Why are more women opting for careers in dentistry? Fenesy has some theories. “I’ve heard from many female as well as male applicants that they want to go into the health professions and also want time to spend with family,” she says. “Those in general dentistry as well as many of the dental specialties can opt not to have a hospital affiliation, so a woman can work regular hours — in a practice, academia or both — and go home to her family at the end of the day. She can also work part time after having children, maintain a good income and return to full-time work when she chooses.” There are those women who do go into dental specialties requiring hospital affiliations, who are successful at juggling family and career. Fenesy says most professional females she knows are used to keeping a lot of balls in the air at once, and, as a result, are extremely good at time management. “There was a former NJDS student who had triplets while she was doing an oral and maxillofacial surgery residency,” she says. “She had the babies and kept right on going; she never missed a beat.”
Fenesy, herself, does quite a balancing act. She has a private practice in Clifton, as does her husband, Lawrence Duca, Jr, DMD (’87). The couple has two children, Erin, 11, and Kyle, 15, and the associate dean is active in the NJDS Dental Alumni Association and the Foundation of UMDNJ. “It takes a lot of planning and family support to do it,” she says. “My husband does everything I do. He got up in the middle of the night when the kids were babies, and we share the household chores equally. We both cook, and on weekends we prepare home cooked meals to eat during the week. The kids help out, too. And we try to spend time together as a family on the weekends.”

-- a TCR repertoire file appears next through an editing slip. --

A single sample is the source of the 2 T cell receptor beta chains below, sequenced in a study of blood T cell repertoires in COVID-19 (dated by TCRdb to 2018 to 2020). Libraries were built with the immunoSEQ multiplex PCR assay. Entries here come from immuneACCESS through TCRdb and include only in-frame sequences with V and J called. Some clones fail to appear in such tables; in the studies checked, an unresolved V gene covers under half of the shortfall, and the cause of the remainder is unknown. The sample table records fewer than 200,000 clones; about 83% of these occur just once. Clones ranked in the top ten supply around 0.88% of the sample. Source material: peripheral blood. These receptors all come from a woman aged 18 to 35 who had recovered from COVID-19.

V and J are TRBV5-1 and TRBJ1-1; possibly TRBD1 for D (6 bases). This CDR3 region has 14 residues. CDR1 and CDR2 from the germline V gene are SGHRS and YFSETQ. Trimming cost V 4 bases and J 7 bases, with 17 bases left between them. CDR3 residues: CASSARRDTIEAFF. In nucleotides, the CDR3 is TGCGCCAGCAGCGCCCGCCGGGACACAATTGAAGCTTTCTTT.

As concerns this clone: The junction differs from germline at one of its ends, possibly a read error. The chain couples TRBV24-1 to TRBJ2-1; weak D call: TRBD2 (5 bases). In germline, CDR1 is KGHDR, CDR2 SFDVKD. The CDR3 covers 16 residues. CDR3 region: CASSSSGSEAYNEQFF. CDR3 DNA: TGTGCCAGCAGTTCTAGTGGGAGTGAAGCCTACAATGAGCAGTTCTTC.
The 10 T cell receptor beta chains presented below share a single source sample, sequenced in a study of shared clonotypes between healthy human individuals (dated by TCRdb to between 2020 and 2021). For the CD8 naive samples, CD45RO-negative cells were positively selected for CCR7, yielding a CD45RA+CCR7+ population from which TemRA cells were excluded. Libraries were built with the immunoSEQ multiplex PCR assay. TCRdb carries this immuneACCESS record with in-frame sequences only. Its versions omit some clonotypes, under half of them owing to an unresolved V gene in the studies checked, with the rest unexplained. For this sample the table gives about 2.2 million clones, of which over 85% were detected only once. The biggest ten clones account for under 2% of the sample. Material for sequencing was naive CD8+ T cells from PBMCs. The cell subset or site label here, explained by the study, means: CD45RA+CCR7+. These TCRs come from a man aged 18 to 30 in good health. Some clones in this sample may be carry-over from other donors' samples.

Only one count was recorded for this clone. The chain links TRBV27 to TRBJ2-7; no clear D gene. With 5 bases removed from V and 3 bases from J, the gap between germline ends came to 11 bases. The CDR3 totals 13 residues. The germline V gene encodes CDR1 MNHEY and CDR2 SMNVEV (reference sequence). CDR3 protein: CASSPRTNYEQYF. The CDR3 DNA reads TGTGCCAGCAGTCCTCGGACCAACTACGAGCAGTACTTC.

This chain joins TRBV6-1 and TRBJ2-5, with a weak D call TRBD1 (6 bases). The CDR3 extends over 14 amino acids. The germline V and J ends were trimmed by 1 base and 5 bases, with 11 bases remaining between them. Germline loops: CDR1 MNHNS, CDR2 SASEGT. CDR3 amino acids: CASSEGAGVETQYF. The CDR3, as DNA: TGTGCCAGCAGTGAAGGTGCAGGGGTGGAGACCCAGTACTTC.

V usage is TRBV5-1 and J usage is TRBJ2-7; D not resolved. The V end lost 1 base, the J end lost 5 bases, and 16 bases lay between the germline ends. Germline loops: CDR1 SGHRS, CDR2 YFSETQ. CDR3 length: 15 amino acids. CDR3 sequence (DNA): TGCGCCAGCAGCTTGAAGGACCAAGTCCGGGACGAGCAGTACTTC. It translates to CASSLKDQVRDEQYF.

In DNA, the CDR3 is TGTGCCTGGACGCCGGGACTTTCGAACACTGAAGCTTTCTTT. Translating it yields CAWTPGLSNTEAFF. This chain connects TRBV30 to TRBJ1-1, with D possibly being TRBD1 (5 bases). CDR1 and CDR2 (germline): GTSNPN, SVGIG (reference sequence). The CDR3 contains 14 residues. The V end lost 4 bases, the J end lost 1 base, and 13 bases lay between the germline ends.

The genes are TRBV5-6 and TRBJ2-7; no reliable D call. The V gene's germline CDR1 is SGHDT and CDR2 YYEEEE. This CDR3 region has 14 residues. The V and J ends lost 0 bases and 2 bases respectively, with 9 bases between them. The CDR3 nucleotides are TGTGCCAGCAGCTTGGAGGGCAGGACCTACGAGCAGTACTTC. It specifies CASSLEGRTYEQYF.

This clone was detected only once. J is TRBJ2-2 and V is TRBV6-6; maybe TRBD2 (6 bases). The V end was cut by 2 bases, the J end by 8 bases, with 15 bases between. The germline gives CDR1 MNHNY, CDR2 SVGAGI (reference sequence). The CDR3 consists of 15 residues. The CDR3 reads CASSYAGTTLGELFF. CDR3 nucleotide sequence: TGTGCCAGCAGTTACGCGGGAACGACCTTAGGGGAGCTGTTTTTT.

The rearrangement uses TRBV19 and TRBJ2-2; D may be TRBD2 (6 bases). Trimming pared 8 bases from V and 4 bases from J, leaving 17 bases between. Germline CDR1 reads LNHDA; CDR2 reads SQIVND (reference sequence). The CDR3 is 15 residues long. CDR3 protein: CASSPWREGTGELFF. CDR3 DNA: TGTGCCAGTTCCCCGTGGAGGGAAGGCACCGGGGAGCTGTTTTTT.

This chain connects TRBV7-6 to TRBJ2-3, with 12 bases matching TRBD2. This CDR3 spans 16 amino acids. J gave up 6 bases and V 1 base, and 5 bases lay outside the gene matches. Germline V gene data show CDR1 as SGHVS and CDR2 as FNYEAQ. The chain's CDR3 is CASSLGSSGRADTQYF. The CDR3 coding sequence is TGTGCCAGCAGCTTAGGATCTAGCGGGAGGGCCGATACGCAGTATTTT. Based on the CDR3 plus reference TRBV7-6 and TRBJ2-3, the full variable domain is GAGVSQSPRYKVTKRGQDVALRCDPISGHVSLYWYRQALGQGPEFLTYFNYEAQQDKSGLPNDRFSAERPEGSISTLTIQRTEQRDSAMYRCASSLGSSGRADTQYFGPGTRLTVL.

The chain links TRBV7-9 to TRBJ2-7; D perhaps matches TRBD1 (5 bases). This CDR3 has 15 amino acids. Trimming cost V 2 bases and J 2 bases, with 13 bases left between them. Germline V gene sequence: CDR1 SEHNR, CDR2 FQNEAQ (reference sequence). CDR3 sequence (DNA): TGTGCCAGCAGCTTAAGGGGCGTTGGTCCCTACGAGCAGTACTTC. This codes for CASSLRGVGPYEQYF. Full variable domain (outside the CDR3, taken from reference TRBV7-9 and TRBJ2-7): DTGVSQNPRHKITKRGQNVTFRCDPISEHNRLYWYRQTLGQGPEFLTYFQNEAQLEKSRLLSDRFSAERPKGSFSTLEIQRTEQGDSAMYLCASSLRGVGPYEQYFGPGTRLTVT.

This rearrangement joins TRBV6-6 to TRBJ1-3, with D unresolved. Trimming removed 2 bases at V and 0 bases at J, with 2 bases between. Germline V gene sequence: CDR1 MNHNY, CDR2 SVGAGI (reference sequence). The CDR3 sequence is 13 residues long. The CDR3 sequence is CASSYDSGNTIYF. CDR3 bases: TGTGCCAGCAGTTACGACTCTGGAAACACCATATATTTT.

As for the future of dentistry, if the trend continues as predicted, more and more women will gravitate to the profession. In fact, Fenesy’s daughter is leaning in that direction. For Christmas last year, the dentist-couple gave her a dental kit that they made themselves. It’s complete with a model that has extractable teeth and a variety of dental instruments. “I would encourage any woman who has hopes and dreams of becoming a dentist to go for it,” says Fenesy. “Today, the doors are wide open.”
Just like they were in ancient times.